Disclaimer: The views expressed in this article are those of the author and do not necessarily reflect the views of the Economic Times – ET Edge Insights, its management, or its members

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Imagine living in a coastal city and having a tsunami strike. The once beautiful panorama becomes the fuel for nightmares. The tsunami leaves death and destruction in its wake with a trail of debris scattered throughout the once beautiful city. A calamity can often strike without warning and leave many homeless. There is no rhyme or reason for it. For not everyone can afford home insurance as many are still paying their home loan EMIs. In such a situation, it often meant that one had to find another abode with a friend or a loved one, who would be willing to share the roof over their heads.

It is here that 3D printing can act as a panacea. With 3D printing, it is possible to even build a home within 24 hours.

Source: Transparencymarketresearch

3D printing can solve an array of problems in the construction sector.  Estimates by Transparencymarketresearch highlight that the 40 percent of waste generated worldwide is from the construction sector.  Based on insights from Forbes, let’s take a closer look at how 3D printing is disrupting the construction sector.

Construction advantages

Over the past decade, experiments have been conducted with regard to creating home and building components with 3D printing by engineering research teams.  Using a composite mixture and specialised concrete, enormous printers have been used to create a much thicker concrete that are self-supporting while they set. How does this help?

This has led to a new world of possibilities for architects around the world. They can now use the thicker concrete and enormous printers to build curvilinear forms sans the process and cost constraints of rectangular processing thereby circumventing its typical design limitations.  In a such a way 3D printing could foster innovation among designers and prevent them from creating rectangular structures that are relatively weaker.

The structural components created via 3D printing, also known as concrete crafting, use relatively fewer components than the same components that are created with traditional concrete-forming techniques. The materials used in 3D printing are also fewer. Further, unlike curved concrete structures poured into forms that are solid, the structures created by 3D printing can be hollower.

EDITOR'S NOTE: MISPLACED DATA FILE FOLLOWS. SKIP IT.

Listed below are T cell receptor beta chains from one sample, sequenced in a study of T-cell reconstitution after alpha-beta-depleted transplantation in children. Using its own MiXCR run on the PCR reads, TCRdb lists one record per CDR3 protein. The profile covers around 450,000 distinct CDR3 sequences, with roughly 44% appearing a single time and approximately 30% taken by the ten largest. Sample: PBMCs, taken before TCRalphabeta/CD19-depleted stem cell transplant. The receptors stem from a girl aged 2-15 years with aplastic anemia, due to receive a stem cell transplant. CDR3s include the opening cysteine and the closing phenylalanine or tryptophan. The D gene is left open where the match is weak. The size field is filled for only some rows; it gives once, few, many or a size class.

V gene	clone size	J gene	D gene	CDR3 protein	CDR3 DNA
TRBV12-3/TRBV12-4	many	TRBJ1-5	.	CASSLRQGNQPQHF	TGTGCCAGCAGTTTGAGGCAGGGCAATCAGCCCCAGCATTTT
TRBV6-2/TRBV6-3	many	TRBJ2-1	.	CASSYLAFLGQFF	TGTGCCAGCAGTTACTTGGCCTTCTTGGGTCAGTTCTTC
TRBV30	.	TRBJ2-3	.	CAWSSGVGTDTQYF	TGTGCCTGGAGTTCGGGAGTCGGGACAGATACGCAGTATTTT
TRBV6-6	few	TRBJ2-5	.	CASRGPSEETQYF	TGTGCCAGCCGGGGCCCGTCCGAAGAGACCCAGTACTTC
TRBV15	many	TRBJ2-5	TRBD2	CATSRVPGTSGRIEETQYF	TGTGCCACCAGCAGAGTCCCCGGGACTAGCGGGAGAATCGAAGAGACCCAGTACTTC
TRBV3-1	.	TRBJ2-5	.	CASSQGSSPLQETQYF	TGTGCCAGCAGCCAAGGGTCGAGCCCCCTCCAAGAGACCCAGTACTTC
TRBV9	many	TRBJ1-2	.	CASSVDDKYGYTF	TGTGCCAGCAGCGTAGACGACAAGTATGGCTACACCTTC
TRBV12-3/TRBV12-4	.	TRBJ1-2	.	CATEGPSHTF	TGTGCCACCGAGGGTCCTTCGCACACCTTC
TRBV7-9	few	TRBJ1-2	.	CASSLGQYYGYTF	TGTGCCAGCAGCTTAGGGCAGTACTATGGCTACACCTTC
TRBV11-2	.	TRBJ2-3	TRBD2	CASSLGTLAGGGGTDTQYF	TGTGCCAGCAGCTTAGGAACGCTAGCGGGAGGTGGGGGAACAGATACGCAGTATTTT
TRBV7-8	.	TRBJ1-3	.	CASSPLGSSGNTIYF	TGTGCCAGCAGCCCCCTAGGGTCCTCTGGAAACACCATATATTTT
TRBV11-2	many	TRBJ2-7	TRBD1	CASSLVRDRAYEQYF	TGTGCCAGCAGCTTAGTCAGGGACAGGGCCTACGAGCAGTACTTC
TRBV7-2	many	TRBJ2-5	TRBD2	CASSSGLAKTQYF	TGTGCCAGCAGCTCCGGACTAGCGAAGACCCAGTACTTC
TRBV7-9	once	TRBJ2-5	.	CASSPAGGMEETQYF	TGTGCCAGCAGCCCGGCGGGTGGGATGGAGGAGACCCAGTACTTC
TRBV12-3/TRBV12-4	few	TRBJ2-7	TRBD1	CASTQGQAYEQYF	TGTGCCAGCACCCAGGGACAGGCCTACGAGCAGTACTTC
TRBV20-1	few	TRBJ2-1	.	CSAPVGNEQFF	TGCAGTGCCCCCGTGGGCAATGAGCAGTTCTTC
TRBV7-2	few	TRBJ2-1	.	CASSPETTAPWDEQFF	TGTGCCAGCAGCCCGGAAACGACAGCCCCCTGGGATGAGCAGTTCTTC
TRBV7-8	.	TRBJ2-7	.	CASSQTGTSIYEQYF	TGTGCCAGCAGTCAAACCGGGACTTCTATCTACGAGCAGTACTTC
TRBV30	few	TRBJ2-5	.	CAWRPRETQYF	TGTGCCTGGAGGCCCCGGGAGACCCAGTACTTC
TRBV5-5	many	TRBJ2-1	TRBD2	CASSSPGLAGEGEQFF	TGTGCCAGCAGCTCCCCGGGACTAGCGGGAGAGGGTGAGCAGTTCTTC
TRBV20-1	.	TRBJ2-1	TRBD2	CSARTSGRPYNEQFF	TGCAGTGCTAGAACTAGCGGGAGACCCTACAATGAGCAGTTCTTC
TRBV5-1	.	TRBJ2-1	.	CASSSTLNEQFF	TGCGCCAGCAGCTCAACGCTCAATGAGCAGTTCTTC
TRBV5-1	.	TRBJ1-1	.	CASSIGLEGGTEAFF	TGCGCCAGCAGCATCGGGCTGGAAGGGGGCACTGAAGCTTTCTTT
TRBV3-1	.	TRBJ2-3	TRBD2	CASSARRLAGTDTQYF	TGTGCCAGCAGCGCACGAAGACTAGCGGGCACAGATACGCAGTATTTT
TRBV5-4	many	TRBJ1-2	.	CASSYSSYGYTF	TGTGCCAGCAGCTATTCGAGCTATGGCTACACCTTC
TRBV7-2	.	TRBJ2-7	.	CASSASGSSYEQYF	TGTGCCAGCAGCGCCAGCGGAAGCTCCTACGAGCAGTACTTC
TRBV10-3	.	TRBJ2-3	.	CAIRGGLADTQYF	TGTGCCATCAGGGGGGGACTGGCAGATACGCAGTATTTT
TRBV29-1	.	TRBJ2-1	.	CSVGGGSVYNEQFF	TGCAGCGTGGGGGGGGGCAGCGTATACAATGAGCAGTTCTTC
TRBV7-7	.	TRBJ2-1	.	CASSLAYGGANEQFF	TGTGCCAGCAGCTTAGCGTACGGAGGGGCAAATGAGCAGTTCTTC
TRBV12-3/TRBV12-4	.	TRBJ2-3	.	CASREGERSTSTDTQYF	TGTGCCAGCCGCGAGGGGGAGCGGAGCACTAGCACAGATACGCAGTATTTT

While it is still not commercially available, 3D printing on construction highlights the exciting possibility of a societal impact via lowered construction costs.

Market headway

Architects are certainly paying attention. A Chinese company used a robotic arm attached to a 3D printer head to build a 400-square-meter villa in Beijing in just 45 days. Meanwhile, in France, a company is testing the use of 3D printers to build emergency shelters for the homeless and those displaced by natural disasters. Architects are also taking note. For instance, In Palm Springs, California, Mighty Buildings is using 3D printing to construct an entire city of houses. The neighbourhood will consist of 15 homes with cutting-edge environmental and technical features.

In India, A partnership between a construction company and a charity has resulted in the country’s first 3D-printed home being built in Chennai. According to Tvasta Manufacturing Solutions, it is approximately 56m2 in size and was designed with efficiency in mind.

The house was not only completed in just 5 days but it was also 30 percent cheaper to make the finished building with 3D printing vis-à-vis conventional construction techniques. Another great side-effect was the significantly less waste generated in the process.

The road ahead

Presently, there are still many challenges with using 3D printing or additive manufacturing to create finished products. Unless these challenges are resolved, mainstream adoption is unlikely to take place.  By 2025, analysts predict that 36 million new housing units will be needed in the world’s 20 largest cities and the greater adoption of 3D printing could go a long way in resolving these challenges.

Disclaimer: The views expressed in this article are those of the author and do not necessarily reflect the views of the Economic Times – ET Edge Insights, its management, or its members

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